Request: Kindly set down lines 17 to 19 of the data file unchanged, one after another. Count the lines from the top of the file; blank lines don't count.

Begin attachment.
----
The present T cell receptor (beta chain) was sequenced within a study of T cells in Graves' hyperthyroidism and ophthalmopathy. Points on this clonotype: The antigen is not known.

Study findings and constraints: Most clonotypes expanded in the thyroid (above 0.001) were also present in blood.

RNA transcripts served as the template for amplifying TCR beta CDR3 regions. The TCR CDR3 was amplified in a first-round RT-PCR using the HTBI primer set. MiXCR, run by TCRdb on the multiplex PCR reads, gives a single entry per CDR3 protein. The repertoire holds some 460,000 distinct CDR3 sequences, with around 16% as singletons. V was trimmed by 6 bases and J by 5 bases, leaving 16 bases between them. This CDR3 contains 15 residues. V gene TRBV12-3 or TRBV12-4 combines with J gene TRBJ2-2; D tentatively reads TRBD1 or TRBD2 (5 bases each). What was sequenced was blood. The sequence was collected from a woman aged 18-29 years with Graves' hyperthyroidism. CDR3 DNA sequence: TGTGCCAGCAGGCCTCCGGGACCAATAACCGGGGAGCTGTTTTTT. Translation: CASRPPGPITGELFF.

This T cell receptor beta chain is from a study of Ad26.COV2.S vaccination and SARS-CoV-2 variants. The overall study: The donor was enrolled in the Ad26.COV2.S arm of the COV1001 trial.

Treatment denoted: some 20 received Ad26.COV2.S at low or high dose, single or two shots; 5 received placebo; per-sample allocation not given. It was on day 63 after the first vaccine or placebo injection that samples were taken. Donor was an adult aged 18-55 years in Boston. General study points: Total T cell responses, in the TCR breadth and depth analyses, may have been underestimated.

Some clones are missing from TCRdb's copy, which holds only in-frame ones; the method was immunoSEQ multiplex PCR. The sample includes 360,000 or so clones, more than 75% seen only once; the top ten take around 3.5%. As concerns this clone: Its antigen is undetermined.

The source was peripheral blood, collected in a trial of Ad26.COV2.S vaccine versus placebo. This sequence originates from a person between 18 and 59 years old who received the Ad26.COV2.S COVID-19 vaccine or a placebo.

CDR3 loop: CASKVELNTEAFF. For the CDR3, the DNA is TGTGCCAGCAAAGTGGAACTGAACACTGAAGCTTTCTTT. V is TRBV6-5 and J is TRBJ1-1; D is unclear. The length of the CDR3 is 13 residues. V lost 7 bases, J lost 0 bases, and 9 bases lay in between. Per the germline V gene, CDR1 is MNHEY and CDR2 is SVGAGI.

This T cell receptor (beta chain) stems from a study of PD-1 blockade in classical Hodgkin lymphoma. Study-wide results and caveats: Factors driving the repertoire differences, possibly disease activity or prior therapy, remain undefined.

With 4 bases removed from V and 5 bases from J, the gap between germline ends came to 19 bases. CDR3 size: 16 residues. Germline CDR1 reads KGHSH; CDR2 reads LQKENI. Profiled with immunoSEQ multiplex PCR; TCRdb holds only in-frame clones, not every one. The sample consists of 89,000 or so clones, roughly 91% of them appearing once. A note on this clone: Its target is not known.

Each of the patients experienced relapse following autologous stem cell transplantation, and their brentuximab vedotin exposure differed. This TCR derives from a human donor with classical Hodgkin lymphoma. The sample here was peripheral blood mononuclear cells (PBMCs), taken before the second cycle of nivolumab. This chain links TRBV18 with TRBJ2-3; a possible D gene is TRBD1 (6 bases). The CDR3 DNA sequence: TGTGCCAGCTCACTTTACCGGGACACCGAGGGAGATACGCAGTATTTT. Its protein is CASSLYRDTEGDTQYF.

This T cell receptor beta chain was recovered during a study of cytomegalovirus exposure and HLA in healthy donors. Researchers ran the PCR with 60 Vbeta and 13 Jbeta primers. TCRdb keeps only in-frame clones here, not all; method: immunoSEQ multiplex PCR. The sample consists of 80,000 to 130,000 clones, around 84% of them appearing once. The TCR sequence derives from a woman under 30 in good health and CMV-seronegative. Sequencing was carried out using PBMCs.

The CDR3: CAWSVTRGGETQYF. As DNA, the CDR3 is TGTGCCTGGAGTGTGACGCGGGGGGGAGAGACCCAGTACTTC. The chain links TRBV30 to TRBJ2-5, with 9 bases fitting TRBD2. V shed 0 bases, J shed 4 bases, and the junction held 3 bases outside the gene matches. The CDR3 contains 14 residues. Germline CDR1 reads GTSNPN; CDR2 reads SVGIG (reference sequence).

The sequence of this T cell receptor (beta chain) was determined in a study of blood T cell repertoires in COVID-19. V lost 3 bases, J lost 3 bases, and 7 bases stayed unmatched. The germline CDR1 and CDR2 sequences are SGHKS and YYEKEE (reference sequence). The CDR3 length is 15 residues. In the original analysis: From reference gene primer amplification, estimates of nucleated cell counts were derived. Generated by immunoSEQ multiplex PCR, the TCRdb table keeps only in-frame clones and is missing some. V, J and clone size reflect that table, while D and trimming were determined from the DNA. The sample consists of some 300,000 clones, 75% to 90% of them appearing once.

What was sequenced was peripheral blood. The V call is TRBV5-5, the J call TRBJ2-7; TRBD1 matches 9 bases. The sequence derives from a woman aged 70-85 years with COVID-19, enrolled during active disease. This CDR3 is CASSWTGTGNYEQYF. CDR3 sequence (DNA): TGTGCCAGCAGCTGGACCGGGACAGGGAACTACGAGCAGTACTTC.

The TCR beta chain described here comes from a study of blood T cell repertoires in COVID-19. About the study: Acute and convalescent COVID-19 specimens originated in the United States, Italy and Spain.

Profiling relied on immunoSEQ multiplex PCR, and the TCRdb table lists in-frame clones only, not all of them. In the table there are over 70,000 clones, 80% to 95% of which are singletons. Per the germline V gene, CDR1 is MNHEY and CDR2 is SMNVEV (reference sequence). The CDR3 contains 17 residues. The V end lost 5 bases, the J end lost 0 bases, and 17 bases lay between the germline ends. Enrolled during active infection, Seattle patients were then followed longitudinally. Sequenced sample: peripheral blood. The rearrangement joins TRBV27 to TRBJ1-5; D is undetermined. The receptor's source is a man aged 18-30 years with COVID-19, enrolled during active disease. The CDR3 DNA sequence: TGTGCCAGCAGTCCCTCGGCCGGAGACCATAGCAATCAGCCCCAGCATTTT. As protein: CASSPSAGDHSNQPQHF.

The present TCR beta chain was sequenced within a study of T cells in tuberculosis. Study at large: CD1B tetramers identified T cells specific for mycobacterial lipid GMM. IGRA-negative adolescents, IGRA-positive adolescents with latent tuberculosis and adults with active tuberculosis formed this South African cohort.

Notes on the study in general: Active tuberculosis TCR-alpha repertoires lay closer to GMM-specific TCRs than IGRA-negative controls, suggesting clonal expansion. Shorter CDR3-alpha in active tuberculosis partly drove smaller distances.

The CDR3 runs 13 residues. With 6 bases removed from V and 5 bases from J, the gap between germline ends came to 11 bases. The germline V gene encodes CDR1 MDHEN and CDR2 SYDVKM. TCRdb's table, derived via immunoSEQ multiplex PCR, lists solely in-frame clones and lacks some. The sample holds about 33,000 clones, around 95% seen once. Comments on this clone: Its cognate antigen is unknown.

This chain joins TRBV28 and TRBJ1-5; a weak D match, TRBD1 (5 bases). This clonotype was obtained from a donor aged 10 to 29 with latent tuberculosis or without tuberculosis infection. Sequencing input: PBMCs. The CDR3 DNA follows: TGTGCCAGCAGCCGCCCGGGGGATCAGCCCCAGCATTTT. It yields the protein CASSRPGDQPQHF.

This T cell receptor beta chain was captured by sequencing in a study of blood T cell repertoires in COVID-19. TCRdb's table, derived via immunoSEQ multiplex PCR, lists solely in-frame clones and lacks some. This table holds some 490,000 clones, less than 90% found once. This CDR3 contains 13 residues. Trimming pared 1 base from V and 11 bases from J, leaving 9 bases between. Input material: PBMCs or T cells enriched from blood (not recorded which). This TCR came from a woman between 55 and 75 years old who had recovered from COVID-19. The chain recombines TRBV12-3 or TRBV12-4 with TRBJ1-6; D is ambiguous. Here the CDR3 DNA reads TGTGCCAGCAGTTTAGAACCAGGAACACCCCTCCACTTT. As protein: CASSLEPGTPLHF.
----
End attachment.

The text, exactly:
Profiling relied on immunoSEQ multiplex PCR, and the TCRdb table lists in-frame clones only, not all of them. In the table there are over 70,000 clones, 80% to 95% of which are singletons. Per the germline V gene, CDR1 is MNHEY and CDR2 is SMNVEV (reference sequence). The CDR3 contains 17 residues. The V end lost 5 bases, the J end lost 0 bases, and 17 bases lay between the germline ends. Enrolled during active infection, Seattle patients were then followed longitudinally. Sequenced sample: peripheral blood. The rearrangement joins TRBV27 to TRBJ1-5; D is undetermined. The receptor's source is a man aged 18-30 years with COVID-19, enrolled during active disease. The CDR3 DNA sequence: TGTGCCAGCAGTCCCTCGGCCGGAGACCATAGCAATCAGCCCCAGCATTTT. As protein: CASSPSAGDHSNQPQHF.

The present TCR beta chain was sequenced within a study of T cells in tuberculosis. Study at large: CD1B tetramers identified T cells specific for mycobacterial lipid GMM. IGRA-negative adolescents, IGRA-positive adolescents with latent tuberculosis and adults with active tuberculosis formed this South African cohort.

Notes on the study in general: Active tuberculosis TCR-alpha repertoires lay closer to GMM-specific TCRs than IGRA-negative controls, suggesting clonal expansion. Shorter CDR3-alpha in active tuberculosis partly drove smaller distances.